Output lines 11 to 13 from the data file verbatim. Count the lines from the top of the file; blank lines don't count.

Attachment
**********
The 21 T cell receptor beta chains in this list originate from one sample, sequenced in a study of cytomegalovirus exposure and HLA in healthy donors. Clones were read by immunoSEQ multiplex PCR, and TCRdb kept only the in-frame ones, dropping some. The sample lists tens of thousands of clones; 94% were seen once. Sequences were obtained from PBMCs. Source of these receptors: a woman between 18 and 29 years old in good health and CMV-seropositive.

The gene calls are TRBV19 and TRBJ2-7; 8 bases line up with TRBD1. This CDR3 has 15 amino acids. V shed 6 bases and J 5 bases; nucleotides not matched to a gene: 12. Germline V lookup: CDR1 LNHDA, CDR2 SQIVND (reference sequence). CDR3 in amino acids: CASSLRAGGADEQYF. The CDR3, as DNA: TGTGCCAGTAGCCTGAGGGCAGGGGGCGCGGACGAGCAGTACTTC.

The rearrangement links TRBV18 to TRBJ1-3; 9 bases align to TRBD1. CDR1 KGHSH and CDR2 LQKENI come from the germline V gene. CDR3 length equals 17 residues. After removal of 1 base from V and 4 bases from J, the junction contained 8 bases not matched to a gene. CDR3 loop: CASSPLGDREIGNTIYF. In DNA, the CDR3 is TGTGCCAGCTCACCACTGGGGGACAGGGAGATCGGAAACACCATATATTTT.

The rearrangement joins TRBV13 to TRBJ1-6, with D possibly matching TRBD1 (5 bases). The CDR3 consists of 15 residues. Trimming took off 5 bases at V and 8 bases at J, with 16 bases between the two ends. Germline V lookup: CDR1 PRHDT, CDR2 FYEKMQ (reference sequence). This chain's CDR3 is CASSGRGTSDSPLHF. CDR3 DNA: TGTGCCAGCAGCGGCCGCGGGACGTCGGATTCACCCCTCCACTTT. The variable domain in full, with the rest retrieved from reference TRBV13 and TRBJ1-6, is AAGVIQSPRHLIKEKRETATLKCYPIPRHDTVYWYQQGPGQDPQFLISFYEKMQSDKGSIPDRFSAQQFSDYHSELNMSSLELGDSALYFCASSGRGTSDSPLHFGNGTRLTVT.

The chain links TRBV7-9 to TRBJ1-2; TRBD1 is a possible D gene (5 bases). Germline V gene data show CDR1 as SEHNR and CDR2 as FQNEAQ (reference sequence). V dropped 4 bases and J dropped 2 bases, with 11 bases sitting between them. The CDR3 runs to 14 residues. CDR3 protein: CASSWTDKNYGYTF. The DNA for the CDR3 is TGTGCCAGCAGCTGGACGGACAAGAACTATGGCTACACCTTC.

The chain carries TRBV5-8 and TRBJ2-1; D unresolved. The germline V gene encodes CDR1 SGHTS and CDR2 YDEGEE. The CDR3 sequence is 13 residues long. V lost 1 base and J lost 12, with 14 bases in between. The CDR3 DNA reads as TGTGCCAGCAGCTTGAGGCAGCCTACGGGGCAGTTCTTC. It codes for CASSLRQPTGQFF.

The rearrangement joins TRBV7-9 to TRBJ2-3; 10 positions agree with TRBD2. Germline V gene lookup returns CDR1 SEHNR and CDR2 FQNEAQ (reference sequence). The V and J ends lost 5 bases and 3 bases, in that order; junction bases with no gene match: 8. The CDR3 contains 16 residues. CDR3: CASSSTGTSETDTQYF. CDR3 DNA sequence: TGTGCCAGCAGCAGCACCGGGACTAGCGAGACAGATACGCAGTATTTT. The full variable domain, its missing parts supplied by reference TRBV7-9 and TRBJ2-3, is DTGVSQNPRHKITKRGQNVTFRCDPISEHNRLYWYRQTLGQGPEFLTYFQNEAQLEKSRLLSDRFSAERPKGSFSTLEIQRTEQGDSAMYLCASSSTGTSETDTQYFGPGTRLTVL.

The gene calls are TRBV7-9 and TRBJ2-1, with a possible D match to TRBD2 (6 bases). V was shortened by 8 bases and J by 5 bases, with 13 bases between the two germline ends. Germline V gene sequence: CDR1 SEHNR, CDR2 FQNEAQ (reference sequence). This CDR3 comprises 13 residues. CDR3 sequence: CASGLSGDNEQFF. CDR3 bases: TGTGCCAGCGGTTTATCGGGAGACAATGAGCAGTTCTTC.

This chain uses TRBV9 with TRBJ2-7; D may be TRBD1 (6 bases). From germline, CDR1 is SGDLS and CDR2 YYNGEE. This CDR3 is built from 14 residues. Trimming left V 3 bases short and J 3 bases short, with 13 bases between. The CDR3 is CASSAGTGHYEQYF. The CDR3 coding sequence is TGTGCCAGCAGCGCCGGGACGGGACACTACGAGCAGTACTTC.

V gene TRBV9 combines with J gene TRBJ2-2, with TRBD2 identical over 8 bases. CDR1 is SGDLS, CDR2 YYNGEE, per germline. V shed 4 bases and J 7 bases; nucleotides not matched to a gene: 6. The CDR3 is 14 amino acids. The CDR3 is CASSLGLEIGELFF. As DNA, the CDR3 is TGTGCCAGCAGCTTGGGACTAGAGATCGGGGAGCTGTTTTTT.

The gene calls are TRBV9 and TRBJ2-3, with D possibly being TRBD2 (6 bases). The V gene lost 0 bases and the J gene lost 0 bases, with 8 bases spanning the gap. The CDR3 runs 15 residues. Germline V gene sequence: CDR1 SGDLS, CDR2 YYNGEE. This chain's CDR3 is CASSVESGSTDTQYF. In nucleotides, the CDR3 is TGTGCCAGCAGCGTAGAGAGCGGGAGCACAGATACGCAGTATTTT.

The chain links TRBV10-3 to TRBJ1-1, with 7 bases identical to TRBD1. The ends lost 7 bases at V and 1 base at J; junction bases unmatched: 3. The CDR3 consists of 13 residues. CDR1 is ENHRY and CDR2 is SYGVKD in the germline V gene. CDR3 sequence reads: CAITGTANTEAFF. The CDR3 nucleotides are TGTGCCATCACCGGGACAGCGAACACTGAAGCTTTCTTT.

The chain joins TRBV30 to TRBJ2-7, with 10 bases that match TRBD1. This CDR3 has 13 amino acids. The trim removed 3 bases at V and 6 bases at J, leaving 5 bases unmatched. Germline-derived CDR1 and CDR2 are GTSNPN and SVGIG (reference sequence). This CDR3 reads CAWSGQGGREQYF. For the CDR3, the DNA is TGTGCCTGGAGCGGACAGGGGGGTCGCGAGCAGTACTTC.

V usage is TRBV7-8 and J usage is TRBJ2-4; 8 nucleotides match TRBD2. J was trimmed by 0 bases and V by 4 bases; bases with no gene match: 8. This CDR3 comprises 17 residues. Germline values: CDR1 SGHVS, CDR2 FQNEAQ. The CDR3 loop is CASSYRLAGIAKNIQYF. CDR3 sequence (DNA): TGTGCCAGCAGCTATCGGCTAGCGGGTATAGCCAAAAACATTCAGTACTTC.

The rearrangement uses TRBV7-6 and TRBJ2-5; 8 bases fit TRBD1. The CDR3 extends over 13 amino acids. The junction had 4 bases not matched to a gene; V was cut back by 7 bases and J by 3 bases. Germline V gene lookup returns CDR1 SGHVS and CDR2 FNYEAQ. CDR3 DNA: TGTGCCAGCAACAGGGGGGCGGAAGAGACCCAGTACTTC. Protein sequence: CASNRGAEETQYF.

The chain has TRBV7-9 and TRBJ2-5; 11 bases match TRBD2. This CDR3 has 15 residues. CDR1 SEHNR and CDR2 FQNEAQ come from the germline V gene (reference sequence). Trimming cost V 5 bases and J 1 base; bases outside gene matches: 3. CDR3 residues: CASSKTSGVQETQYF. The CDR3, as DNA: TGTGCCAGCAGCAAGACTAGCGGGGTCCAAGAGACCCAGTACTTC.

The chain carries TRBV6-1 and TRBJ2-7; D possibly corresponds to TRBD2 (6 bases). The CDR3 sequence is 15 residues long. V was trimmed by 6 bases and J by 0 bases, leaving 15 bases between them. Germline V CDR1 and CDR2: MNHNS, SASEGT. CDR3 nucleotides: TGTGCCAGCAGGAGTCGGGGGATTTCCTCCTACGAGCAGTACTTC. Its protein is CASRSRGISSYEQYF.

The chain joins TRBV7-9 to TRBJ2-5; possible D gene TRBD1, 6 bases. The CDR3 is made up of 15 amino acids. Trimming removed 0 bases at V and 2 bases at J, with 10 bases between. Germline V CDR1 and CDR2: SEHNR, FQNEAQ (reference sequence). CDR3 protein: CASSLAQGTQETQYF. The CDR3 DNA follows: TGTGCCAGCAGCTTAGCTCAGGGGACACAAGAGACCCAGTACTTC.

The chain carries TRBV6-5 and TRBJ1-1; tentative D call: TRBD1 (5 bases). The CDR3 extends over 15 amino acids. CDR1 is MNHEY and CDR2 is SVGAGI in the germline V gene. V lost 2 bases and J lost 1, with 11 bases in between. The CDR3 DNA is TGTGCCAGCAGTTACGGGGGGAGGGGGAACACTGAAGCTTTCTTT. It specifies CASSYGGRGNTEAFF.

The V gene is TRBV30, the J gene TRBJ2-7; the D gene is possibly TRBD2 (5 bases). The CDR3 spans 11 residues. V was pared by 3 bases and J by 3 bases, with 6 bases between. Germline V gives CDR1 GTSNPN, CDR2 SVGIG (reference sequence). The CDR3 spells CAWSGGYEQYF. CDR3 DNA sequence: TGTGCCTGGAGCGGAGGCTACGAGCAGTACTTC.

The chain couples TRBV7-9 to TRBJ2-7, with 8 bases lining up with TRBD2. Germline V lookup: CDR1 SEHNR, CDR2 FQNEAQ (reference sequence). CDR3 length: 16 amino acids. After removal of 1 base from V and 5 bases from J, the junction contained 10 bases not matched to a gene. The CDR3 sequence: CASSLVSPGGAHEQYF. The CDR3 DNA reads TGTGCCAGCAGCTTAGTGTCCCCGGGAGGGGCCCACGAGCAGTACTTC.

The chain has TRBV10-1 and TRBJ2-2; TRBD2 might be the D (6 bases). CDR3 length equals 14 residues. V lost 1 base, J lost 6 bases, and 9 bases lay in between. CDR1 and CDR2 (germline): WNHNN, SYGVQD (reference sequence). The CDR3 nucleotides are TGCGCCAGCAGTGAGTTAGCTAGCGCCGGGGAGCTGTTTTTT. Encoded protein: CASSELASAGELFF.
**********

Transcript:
The gene calls are TRBV9 and TRBJ2-3, with D possibly being TRBD2 (6 bases). The V gene lost 0 bases and the J gene lost 0 bases, with 8 bases spanning the gap. The CDR3 runs 15 residues. Germline V gene sequence: CDR1 SGDLS, CDR2 YYNGEE. This chain's CDR3 is CASSVESGSTDTQYF. In nucleotides, the CDR3 is TGTGCCAGCAGCGTAGAGAGCGGGAGCACAGATACGCAGTATTTT.

The chain links TRBV10-3 to TRBJ1-1, with 7 bases identical to TRBD1. The ends lost 7 bases at V and 1 base at J; junction bases unmatched: 3. The CDR3 consists of 13 residues. CDR1 is ENHRY and CDR2 is SYGVKD in the germline V gene. CDR3 sequence reads: CAITGTANTEAFF. The CDR3 nucleotides are TGTGCCATCACCGGGACAGCGAACACTGAAGCTTTCTTT.

The chain joins TRBV30 to TRBJ2-7, with 10 bases that match TRBD1. This CDR3 has 13 amino acids. The trim removed 3 bases at V and 6 bases at J, leaving 5 bases unmatched. Germline-derived CDR1 and CDR2 are GTSNPN and SVGIG (reference sequence). This CDR3 reads CAWSGQGGREQYF. For the CDR3, the DNA is TGTGCCTGGAGCGGACAGGGGGGTCGCGAGCAGTACTTC.